Each flock always leads us on new and unusual escapades that give us new stories to tell.  For 2009, we had the flock that started off as a bunch of head-strong delinquents who had no loyalty to the trike but dramatically turned around to gel into a cohesive flock.

2010 saw the flock that found their stride and whizzed into Florida with time to spare (okay it wasn’t the fastest migration on record – But it was for me).  For 2011, it was breaking new ground and making fresh start at White River Marsh.  I can only imagine what chapters of our lives these 2012 cranes will come to represent.

As of right now, there are five whoopers at Patuxent getting ready to embark on the journey our whole year revolves around.  The oldest, number 4-12 impressed me by starting to eat on his own after two days in his pen, a new record in my tenure.

Chick number 5-12 impressed many as a goofy little guy barely able to walk or focus long enough to grab a bite to eat.  Now he’s all but eating on his own.  The other three are trying to catch up, with varying degrees of success.  6-12 was at first a silly little guy who could barely stay awake long enough to take a drink.  Proving they change and develop so quickly – when I last worked him, he kept taking hits off that water jug like there was a prize in it.

Little number 7-12 got startled by his own reflection in the Plexiglas just after we moved him into his new pen.  Poor guy needed a carpet taped to his window to mask the reflection to calm him down.

Number 8-12 is still sequestered in the ICU.  We can only hope he doesn’t follow in 8-11’s footsteps from last year. That little demon was such a bully that he couldn’t be trained with any other chicks and had to be held back at Patuxent for additional socialization. That’s an adventure that doesn’t need repeating.

Where will they go from there?  Will they leave us in awe and wonder as they latch onto the aircraft and never look back?  Or will the trek be filled with perils and hurdles that will only make our migration that much more riveting and memorable when we finish?  Personally, I think this year could shape up into something magical. As usual, we have a long road of us but I always look forward to walking it with these amazing birds.

Whooping Crane #4-12: The oldest in this year’s Class hatched early on April 30th

#5-12: Also hatched on April 30th but in the afternoon.

#6-12: Hatched on May 3rd. The tape on his/her left foot holds a small stick on the toe to convince it to grow straight.

#7-12 hatched May 4th and has a LOT of taped toes.

#8-12 hatched out on May 5th, however, we have just learned that this chick is considered genetically significant and will be held back to augment the captive population.


We get a lot of requests from new followers asking about the crane numbers. There are a number of other questions as well but we’ll deal with the numbers for now and try to make sense of the system.

Each Whooping crane chick is assigned a number based on their hatch order. So, the first chick to hatch in any given year becomes number 1. The second chick to hatch is number 2 and so on until there are no more eggs left to hatch.

The second set of digits in the cranes’ number is the year in which it hatches. Number 1, who hatched in 2011 becomes number 1-11 and number 2 becomes number 2-11 and so on.

So, it would make sense that the two whooping crane chicks that hatched early last week would be Whooping cranes 1-12 and 2-12, right? NOT. It seems that this year the crane crew at the Patuxent Wildlife Research Center is also hatching out Sandhill cranes for another research project and three Sandhill eggs hatched prior to the Whooper eggs, securing them the numbers 1-12, 2-12 and 3-12.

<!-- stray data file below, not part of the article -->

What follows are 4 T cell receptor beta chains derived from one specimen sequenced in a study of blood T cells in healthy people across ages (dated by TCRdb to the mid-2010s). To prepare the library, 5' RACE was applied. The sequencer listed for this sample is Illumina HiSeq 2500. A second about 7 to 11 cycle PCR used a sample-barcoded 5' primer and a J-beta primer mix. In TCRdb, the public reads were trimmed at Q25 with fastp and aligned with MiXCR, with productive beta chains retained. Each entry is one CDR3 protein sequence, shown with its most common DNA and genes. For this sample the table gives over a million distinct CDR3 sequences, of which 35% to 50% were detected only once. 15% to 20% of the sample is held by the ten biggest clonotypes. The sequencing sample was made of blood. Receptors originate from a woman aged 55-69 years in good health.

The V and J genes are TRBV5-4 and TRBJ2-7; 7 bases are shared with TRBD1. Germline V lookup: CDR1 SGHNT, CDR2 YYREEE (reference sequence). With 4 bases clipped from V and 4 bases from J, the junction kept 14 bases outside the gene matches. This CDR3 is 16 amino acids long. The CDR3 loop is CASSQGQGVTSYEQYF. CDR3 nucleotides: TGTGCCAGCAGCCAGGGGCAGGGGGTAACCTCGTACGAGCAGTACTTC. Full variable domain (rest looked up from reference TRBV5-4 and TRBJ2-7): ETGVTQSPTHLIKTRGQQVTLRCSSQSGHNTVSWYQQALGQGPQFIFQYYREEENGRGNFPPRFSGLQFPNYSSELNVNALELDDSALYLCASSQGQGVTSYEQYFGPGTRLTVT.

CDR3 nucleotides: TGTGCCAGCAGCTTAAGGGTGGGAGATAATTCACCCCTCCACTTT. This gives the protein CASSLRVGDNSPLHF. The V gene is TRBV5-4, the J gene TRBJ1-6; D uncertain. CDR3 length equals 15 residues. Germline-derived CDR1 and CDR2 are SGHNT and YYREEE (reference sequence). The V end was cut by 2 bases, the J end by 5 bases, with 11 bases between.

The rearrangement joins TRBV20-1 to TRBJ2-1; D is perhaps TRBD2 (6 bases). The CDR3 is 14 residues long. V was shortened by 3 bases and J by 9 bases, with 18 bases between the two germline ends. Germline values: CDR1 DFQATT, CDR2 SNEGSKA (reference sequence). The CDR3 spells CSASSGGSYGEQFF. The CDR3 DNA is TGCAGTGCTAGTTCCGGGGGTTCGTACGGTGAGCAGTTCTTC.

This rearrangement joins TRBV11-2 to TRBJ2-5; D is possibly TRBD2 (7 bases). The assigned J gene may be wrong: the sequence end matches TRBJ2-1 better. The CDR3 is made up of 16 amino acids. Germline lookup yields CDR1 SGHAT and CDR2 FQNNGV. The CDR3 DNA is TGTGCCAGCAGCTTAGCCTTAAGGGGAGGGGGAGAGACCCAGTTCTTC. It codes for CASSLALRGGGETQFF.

So, the first two Whooping cranes destined for the ultralight-aircraft release project this year are numbered 4-12 and 5-12 and NOT 1-12 and 2-12. Confused yet?

Tune in later today or tomorrow morning for Geoff Tarbox’s first entry of the 2012 season! We’re thrilled that Geoff has decided to return for a 4th season and has been with the young cranes at Patuxent for the past week. He has promised me an update to tell us how many chicks there are currently and how they’re doing. Welcome back Geoff!


Saturday, May 12th, is International Migratory Bird Day (IMBD) and our friends at Disney’s Animal Kingdom have once again invited us to join in their celebrations. Joe and I will be on location in Rafiki’s Planet Watch at Conservation Station in Animal Kingdom Park.

On so many levels, the moral and financial support and encouragement we have received from Disney – every year since the reintroduction project’s inception – has not only been invaluable to OM, it has helped make the project the success it is.

With OM and Disney we have, as Joe once said, “…a classic example of cross-species synergy; a little mouse helping out an endangered bird.”

If you live nearby Orlando, or will be visiting the area that weekend, please stop by Operation Migration’s display booth – we’d love to see you. This year, guests who visit Rafiki’s Planet Watch will see a brand new and very exciting exhibit. I’m not going to tell you what it is – at least not just yet…. I don’t want to spoil the surprise for Craniacs who plan to attend.

While Joe and I are at Animal Kingdom we will also be giving a presentation about the Whooping crane reintroduction project to interested Disney cast members at a ‘Brown Bag Lunch’. So many Disney folk volunteer their time, expertise – and often their muscle and sweat – to assist with a diversity of tasks that we just couldn’t manage to accomplish without their help. We’re looking forward to seeing many of these terrific volunteers at our presentation so we can thank them in person.

OM’s presence for IMBD takes considerable planning and arranging. For this we are especially grateful to Disney Zoological Manager, Scott Tidmus. Every year without fail, Scott goes out of his way to ensure our stay there is the magical experience Disney is famous for.

Come share the magic with us and all the folks at Disney for International Migratory Bird Day on May 12th. We’ll be looking for YOU!